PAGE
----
MTA Bridges and Tunnels
|Public benefit corporation|
|Founded||New York State (1933)|
|Headquarters||2 Broadway, New York, NY, 10004|
|New York City|
|Cedrick T. Fulton, President|
|Revenue||US$ 146.2 million (January 2018)|
|US$ 546 million (2017)|
Number of employees
|Parent||Metropolitan Transportation Authority|
The Triborough Bridge and Tunnel Authority, doing business as MTA Bridges and Tunnels, is an affiliate agency of the Metropolitan Transportation Authority that operates seven intrastate toll bridges and two tunnels in New York City. In terms of traffic volume, it is the largest bridge and tunnel toll agency in the United States, serving more than a million people each day and generating more than $1.5 billion in toll revenue annually as of 2012.
The seven bridges are:
- Robert F. Kennedy Bridge, colloquially known by its previous name, the Triborough Bridge, is the agency's flagship crossing, and its original namesake. It connects Manhattan, the Bronx, and Queens, via Randalls and Wards Islands, and is named after the assassinated former United States Senator from New York, Robert F. Kennedy.
- Bronx–Whitestone Bridge, connecting the Bronx and Queens
- Verrazano-Narrows Bridge, connecting Brooklyn and Staten Island
- Throgs Neck Bridge, connecting the Bronx and Queens
- Henry Hudson Bridge, connecting Manhattan and the Bronx
- Marine Parkway–Gil Hodges Memorial Bridge, connecting Brooklyn and Rockaway Queens Rockaways Queens It is co-named after former Brooklyn Dodgers and New York Mets first baseman, and later Mets' manager, Gil Hodges
- Cross Bay Veterans Memorial Bridge, connecting Broad Channel Queens Broad Channel to Rockaways Queens
The two tunnels are:
- Hugh L. Carey Tunnel, colloquially known by its former name, the Brooklyn–Battery Tunnel connects Brooklyn and Manhattan It is named after former New York State Governor Hugh L. Carey Tunnel
- Queens–Midtown Tunnel, connecting Queens and Manhattan
Originally named the Triborough Bridge Authority, the authority was created in 1933 as a public-benefit corporation by the New York State Legislature. It was tasked with completing construction of the Triborough Bridge, which had been started by New York City in 1929 but had stalled due to the Great Depression.
Under the chairmanship of Robert Moses, the agency grew in a series of mergers with four other agencies:
- Henry Hudson Parkway Authority, in 1940
- Marine Parkway Authority, in 1940
- New York City Parkway Authority, in 1940
- New York City Tunnel Authority, in 1946
With the last merger in 1946, the authority was renamed the Triborough Bridge and Tunnel Authority.
Generating millions of dollars in toll revenue annually, the TBTA easily became a powerful city agency as it was capable of funding large capital projects. From the 1940s to the 1960s, the TBTA built the Battery Parking Garage, Jacob Riis Beach Parking Field, the Coliseum Office Building and Exposition Center and the East Side Airlines Terminal.
The TBTA was merged into the Metropolitan Transportation Authority in 1968. Surplus revenue, formerly used for new automobile projects, would now be used to support public transportation.  Since then, more than $10 billion has been contributed by the TBTA to subsidize mass transit fares and capital improvements for the New York City Transit, Long Island Rail Road, and Metro-North Railroad. The MTA Bridges and Tunnels trading name was adopted in 1994. The name Triborough Bridge and Tunnel Authority is still the legal name of the Authority and was used publicly between 1946 and 1994.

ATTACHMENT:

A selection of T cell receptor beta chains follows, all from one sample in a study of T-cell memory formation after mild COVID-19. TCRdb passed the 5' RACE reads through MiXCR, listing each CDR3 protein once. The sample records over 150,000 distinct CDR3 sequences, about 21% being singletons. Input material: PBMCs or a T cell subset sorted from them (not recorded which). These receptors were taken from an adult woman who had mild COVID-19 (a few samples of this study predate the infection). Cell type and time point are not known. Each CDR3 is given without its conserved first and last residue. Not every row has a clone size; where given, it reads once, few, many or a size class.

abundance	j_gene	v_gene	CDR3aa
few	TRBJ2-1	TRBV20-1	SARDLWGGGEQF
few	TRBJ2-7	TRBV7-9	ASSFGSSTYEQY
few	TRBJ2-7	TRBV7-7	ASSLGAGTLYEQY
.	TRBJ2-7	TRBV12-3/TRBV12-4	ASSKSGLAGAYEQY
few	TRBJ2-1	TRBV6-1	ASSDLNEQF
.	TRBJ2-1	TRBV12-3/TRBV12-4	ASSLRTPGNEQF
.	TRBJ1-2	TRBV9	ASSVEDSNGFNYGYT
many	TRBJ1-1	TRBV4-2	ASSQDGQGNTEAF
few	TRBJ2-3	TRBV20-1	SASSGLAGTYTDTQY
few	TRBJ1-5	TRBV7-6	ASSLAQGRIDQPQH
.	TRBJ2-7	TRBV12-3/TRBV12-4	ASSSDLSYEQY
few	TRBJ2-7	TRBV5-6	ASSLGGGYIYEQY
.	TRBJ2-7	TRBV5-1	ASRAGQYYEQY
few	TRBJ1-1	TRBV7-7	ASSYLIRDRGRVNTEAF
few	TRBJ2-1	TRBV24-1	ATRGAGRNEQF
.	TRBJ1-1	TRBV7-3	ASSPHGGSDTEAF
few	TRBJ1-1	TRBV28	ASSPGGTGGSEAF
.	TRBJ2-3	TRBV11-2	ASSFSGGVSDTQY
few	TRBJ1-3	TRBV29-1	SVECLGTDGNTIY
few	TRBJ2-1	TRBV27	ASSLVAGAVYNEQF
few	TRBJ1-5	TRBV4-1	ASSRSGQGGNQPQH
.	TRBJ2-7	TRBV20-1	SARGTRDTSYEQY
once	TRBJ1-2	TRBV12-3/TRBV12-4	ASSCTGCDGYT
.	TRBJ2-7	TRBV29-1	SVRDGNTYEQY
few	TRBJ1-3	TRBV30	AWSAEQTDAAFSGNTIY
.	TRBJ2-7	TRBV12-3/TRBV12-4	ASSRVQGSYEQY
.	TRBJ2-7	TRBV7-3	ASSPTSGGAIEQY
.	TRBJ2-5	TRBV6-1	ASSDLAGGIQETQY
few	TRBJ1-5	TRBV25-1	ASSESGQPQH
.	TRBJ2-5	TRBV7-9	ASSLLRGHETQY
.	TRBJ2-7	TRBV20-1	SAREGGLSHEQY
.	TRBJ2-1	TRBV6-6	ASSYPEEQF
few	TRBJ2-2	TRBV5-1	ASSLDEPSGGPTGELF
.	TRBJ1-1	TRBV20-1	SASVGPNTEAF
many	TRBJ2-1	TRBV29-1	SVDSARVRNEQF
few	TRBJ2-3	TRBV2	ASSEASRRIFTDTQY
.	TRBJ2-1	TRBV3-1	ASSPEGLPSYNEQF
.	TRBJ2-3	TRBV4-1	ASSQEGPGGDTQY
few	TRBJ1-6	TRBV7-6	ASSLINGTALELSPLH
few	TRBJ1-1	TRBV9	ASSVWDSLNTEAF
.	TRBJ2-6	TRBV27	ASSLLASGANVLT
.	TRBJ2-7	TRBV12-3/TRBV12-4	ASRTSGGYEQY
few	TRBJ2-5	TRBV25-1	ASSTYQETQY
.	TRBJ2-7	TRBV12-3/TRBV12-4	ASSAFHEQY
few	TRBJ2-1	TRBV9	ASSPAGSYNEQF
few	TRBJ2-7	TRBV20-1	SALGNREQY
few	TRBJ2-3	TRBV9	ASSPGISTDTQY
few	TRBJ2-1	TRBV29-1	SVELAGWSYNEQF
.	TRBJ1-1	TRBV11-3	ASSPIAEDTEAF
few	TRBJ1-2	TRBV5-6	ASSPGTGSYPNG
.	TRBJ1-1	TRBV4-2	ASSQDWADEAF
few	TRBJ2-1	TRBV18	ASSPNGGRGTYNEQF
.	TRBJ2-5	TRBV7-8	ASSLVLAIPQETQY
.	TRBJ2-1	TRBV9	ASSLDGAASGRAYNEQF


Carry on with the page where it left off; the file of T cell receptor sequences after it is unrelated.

The Authority has some 525 Bridge and Tunnel Officers who are New York State peace officers with limited authority to make arrests and carry firearms to patrol the Authority's nine facilities. In addition about 150 New York State Police and New York National Guard are assigned to policing and counter-terrorism activities.
Since September 30, 2017, all MTA Bridges & Tunnels facilities have collected tolls through open-road cashless tolling. Tollbooths previously in place have been dismantled, and drivers will no longer be able to pay cash at the crossings. Instead, cameras mounted onto new overhead gantries collect the tolls. While some are located where toll booths were previously located, others are located at the opposite ends of the facilities. Drivers without E-ZPass will have a picture of their license plate taken, and the toll will be mailed to them. For E-ZPass users, sensors will detect their transponders wirelessly.
- "MTA Budget Watch" (PDF). Metropolitan Transportation Authority. Retrieved February 22, 2018.
- "The MTA Network". Metropolitan Transportation Authority. Retrieved February 22, 2018.
- http://web.mta.info/mta/investor/pdf/2013/StantecEngineerReport042613.pdf APPENDIX E History & Projections Of Traffic, Toll Revenues & Expenses April 26, 2013
- Armode Schwabe, NY Times, 1954 July 12 Seven-Month-Old Air Terminal Doing a Good Job for Just About Everyone
- Roberts, Sam (July 11, 2006), "Reappraising a Landmark Bridge, and the Visionary Behind It", The New York Times, retrieved October 9, 2007
- McKinley, James C, Jr. (August 28, 1994), "What's in a Symbol? A Lot, the M.T.A. Is Betting", New York Times, retrieved February 23, 2008
- Staff (October 5, 2016) "Governor Cuomo Announces Transformational Plan to Reimagine New York’s Bridges and Tunnels for 21st Century" (press release) New York State: Governor Andrew M. Cuomo website
- Castillo, Alfonso A. (October 2, 2017). "Cashless tolling arrives at all MTA bridges". Newsday. Retrieved February 16, 2018.
- Siff, Andrew (October 5, 2016). "Automatic Tolls to Replace Gates at 9 NYC Spans: Cuomo". NBC New York. Retrieved December 25, 2016.
- WABC (December 21, 2016). "MTA rolls out cashless toll schedule for bridges, tunnels". ABC7 New York. Retrieved December 25, 2016.